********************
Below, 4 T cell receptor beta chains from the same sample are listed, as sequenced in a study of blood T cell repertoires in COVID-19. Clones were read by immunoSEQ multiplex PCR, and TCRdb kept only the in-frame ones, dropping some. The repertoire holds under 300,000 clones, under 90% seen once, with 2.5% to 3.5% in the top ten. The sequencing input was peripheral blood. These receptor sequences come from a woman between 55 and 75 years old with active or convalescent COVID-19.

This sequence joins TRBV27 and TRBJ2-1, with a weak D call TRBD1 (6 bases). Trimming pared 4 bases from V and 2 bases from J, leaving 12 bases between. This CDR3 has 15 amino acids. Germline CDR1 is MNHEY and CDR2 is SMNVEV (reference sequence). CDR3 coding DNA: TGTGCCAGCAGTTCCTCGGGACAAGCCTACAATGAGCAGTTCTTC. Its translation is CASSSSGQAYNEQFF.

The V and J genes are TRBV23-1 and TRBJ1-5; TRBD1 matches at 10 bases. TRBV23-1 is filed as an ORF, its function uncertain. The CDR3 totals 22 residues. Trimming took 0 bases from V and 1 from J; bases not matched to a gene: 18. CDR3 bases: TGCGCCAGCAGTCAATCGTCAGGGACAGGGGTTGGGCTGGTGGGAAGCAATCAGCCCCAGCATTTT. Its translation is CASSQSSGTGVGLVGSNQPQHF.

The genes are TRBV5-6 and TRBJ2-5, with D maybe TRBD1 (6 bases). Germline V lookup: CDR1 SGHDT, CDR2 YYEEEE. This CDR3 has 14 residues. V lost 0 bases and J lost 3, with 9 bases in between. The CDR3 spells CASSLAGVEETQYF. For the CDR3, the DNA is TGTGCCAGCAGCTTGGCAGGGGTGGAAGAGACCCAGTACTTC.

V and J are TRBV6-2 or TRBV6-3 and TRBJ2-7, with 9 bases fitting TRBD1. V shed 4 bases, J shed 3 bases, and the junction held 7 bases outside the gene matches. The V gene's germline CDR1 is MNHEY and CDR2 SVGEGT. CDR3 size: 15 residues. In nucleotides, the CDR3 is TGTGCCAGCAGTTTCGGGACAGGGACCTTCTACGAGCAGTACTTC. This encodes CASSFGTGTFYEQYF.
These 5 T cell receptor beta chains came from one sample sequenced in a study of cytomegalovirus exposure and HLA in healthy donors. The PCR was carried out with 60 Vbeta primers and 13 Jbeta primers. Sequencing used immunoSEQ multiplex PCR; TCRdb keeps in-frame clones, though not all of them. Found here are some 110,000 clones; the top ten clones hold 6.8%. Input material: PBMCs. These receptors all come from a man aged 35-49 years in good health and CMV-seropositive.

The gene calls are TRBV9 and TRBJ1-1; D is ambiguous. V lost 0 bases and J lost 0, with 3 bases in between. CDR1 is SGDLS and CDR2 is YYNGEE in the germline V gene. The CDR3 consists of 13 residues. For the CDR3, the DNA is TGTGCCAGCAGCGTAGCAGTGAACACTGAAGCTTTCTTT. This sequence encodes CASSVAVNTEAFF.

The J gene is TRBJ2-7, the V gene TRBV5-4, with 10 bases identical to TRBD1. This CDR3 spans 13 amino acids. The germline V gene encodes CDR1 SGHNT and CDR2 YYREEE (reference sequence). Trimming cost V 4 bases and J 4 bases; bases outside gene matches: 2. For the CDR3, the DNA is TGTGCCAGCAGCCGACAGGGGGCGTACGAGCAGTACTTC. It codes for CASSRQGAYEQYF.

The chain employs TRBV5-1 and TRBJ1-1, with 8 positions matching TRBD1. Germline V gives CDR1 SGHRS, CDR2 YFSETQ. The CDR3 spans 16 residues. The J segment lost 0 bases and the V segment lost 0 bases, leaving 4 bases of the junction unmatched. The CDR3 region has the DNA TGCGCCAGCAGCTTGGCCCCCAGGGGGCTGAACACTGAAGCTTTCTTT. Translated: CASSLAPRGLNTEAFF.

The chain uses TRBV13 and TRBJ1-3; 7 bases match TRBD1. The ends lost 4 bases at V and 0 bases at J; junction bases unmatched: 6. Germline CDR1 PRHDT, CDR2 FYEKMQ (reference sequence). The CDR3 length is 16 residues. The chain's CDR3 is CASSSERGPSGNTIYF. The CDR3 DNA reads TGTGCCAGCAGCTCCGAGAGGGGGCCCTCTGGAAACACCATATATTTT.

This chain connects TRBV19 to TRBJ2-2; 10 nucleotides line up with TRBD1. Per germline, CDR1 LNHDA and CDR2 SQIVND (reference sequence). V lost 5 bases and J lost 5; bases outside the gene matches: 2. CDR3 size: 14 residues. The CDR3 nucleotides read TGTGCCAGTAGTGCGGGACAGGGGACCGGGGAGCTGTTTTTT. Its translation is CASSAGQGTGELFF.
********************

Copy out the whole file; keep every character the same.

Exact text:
Below, 4 T cell receptor beta chains from the same sample are listed, as sequenced in a study of blood T cell repertoires in COVID-19. Clones were read by immunoSEQ multiplex PCR, and TCRdb kept only the in-frame ones, dropping some. The repertoire holds under 300,000 clones, under 90% seen once, with 2.5% to 3.5% in the top ten. The sequencing input was peripheral blood. These receptor sequences come from a woman between 55 and 75 years old with active or convalescent COVID-19.

This sequence joins TRBV27 and TRBJ2-1, with a weak D call TRBD1 (6 bases). Trimming pared 4 bases from V and 2 bases from J, leaving 12 bases between. This CDR3 has 15 amino acids. Germline CDR1 is MNHEY and CDR2 is SMNVEV (reference sequence). CDR3 coding DNA: TGTGCCAGCAGTTCCTCGGGACAAGCCTACAATGAGCAGTTCTTC. Its translation is CASSSSGQAYNEQFF.

The V and J genes are TRBV23-1 and TRBJ1-5; TRBD1 matches at 10 bases. TRBV23-1 is filed as an ORF, its function uncertain. The CDR3 totals 22 residues. Trimming took 0 bases from V and 1 from J; bases not matched to a gene: 18. CDR3 bases: TGCGCCAGCAGTCAATCGTCAGGGACAGGGGTTGGGCTGGTGGGAAGCAATCAGCCCCAGCATTTT. Its translation is CASSQSSGTGVGLVGSNQPQHF.

The genes are TRBV5-6 and TRBJ2-5, with D maybe TRBD1 (6 bases). Germline V lookup: CDR1 SGHDT, CDR2 YYEEEE. This CDR3 has 14 residues. V lost 0 bases and J lost 3, with 9 bases in between. The CDR3 spells CASSLAGVEETQYF. For the CDR3, the DNA is TGTGCCAGCAGCTTGGCAGGGGTGGAAGAGACCCAGTACTTC.

V and J are TRBV6-2 or TRBV6-3 and TRBJ2-7, with 9 bases fitting TRBD1. V shed 4 bases, J shed 3 bases, and the junction held 7 bases outside the gene matches. The V gene's germline CDR1 is MNHEY and CDR2 SVGEGT. CDR3 size: 15 residues. In nucleotides, the CDR3 is TGTGCCAGCAGTTTCGGGACAGGGACCTTCTACGAGCAGTACTTC. This encodes CASSFGTGTFYEQYF.
These 5 T cell receptor beta chains came from one sample sequenced in a study of cytomegalovirus exposure and HLA in healthy donors. The PCR was carried out with 60 Vbeta primers and 13 Jbeta primers. Sequencing used immunoSEQ multiplex PCR; TCRdb keeps in-frame clones, though not all of them. Found here are some 110,000 clones; the top ten clones hold 6.8%. Input material: PBMCs. These receptors all come from a man aged 35-49 years in good health and CMV-seropositive.

The gene calls are TRBV9 and TRBJ1-1; D is ambiguous. V lost 0 bases and J lost 0, with 3 bases in between. CDR1 is SGDLS and CDR2 is YYNGEE in the germline V gene. The CDR3 consists of 13 residues. For the CDR3, the DNA is TGTGCCAGCAGCGTAGCAGTGAACACTGAAGCTTTCTTT. This sequence encodes CASSVAVNTEAFF.

The J gene is TRBJ2-7, the V gene TRBV5-4, with 10 bases identical to TRBD1. This CDR3 spans 13 amino acids. The germline V gene encodes CDR1 SGHNT and CDR2 YYREEE (reference sequence). Trimming cost V 4 bases and J 4 bases; bases outside gene matches: 2. For the CDR3, the DNA is TGTGCCAGCAGCCGACAGGGGGCGTACGAGCAGTACTTC. It codes for CASSRQGAYEQYF.

The chain employs TRBV5-1 and TRBJ1-1, with 8 positions matching TRBD1. Germline V gives CDR1 SGHRS, CDR2 YFSETQ. The CDR3 spans 16 residues. The J segment lost 0 bases and the V segment lost 0 bases, leaving 4 bases of the junction unmatched. The CDR3 region has the DNA TGCGCCAGCAGCTTGGCCCCCAGGGGGCTGAACACTGAAGCTTTCTTT. Translated: CASSLAPRGLNTEAFF.

The chain uses TRBV13 and TRBJ1-3; 7 bases match TRBD1. The ends lost 4 bases at V and 0 bases at J; junction bases unmatched: 6. Germline CDR1 PRHDT, CDR2 FYEKMQ (reference sequence). The CDR3 length is 16 residues. The chain's CDR3 is CASSSERGPSGNTIYF. The CDR3 DNA reads TGTGCCAGCAGCTCCGAGAGGGGGCCCTCTGGAAACACCATATATTTT.

This chain connects TRBV19 to TRBJ2-2; 10 nucleotides line up with TRBD1. Per germline, CDR1 LNHDA and CDR2 SQIVND (reference sequence). V lost 5 bases and J lost 5; bases outside the gene matches: 2. CDR3 size: 14 residues. The CDR3 nucleotides read TGTGCCAGTAGTGCGGGACAGGGGACCGGGGAGCTGTTTTTT. Its translation is CASSAGQGTGELFF.